The police in Lincolnshire are worried. As is the case nationally, the majority of their burglaries remain unsolved. To help with this, the police have handed over details of break-ins and other unsolved crimes to…Who do you think? When I was told the story I thought it would be psychics / mediums1. A couple of weeks ago I was told by a police officer that they use mediums for ‘guidance’ in their investigations. Seems to me that if you can talk to dead people you can do a damn sight better than ‘guidance’ – where the body’s buried / who did it / how it happened all seem like useful pieces of info. Oddly, this never seems to happen in the real world. But I was wrong – it’s not mediums. The crime information has been given to…churches.
Parishoners are to pray for divine intervention in the solving of crimes. This is the deeply stupid idea of the Lincolnshire Christian Police Association. A spokesman said:
“I know that praying can make a difference in my work, but it’s all a question of faith,”
I have to pick him up on contradicting himself. If it’s a question of faith then you don’t know that it works, you just think it does because you want to. If you’ve seen actual supporting data then you do know it works, and it’s not a question of faith at all. He then says:
He claimed winter casualty rates on the roads have been cut since the Bishop of Lincoln started blessing the council’s fleet of gritting lorries. “We pray over the gritters in the winter and the casualty reduction rate has plummeted, it really has.”
Have the number of casualties reduced? Even if they have, correlation doesn’t imply causation. I’d suggest that people are always trying to reduce road deaths in practical ways, and we’ve no idea what other measures have been taken, to say nothing of the severity of the driving conditions in recent years. There are just too many variables for raw accident data to be meaningful. This kind of data says nothing of any value, what you need is some kind of controlled, double-blind experiment into the effects of prayer. As it happens, we have this data.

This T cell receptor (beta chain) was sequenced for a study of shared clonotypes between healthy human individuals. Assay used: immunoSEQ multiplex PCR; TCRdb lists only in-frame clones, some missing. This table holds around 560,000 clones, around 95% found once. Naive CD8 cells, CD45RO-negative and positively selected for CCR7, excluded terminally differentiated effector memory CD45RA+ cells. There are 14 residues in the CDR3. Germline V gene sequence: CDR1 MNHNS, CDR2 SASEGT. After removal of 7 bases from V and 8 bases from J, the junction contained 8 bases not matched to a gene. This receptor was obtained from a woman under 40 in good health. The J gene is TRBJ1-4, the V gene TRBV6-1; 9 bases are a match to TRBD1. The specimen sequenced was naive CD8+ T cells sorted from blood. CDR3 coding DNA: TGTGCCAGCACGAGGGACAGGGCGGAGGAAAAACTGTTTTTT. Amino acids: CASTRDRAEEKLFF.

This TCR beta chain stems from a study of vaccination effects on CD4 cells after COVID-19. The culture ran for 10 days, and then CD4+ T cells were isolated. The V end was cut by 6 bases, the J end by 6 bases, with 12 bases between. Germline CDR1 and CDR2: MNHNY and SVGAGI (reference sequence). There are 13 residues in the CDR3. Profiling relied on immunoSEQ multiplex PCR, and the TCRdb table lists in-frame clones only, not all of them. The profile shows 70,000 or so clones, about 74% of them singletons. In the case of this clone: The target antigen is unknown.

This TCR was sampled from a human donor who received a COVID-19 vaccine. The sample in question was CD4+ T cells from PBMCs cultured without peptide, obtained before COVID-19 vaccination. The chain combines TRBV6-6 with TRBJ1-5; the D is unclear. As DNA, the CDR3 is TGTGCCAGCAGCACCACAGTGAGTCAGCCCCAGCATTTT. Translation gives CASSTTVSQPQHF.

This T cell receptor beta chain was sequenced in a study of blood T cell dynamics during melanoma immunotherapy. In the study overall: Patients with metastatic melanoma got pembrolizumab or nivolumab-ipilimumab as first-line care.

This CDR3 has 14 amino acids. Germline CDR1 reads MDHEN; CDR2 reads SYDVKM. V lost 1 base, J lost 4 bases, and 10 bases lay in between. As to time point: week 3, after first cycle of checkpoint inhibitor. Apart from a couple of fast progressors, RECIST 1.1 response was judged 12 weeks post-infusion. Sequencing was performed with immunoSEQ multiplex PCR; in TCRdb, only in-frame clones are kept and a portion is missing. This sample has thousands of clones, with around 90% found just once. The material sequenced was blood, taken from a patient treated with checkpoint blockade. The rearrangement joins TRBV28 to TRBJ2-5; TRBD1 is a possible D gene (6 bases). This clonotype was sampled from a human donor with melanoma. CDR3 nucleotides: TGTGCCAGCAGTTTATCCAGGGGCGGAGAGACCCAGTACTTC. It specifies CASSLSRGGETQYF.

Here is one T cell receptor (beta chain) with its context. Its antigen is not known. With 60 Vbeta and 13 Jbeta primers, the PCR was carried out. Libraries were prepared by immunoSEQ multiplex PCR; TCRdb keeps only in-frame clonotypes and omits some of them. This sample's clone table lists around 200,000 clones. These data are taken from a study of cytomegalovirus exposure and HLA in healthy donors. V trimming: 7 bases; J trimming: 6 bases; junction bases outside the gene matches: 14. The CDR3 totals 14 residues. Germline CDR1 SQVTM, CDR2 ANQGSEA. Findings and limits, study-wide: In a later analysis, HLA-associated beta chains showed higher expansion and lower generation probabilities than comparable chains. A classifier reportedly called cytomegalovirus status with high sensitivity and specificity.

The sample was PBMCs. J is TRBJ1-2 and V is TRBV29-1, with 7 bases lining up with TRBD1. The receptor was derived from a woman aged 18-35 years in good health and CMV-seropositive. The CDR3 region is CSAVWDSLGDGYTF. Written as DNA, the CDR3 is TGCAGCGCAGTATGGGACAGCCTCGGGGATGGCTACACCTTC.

A decade-long study in the US examined 1,802 coronary bypass patients, from six different hospitals. They were divided into three groups – those who were not prayed for, those who were prayed for and were told so, and those who were prayed for and were not told so. The patients were monitored for 30 days after their operations, and their post-operative complications were recorded.
There was no statistically significant difference between the prayed for and non-prayed for groups. In terms of raw numbers, more of the prayed-for patients had complications, and of the two-prayed for groups those that knew they were being prayed for suffered most. These are statistically insignificant, but worth mentioning to show that the data doesn’t support any religious interpretation.
If god doesn’t care about heart patients, why would he give a stuff about burglaries? What a waste of time.
- media? Probably not [↩]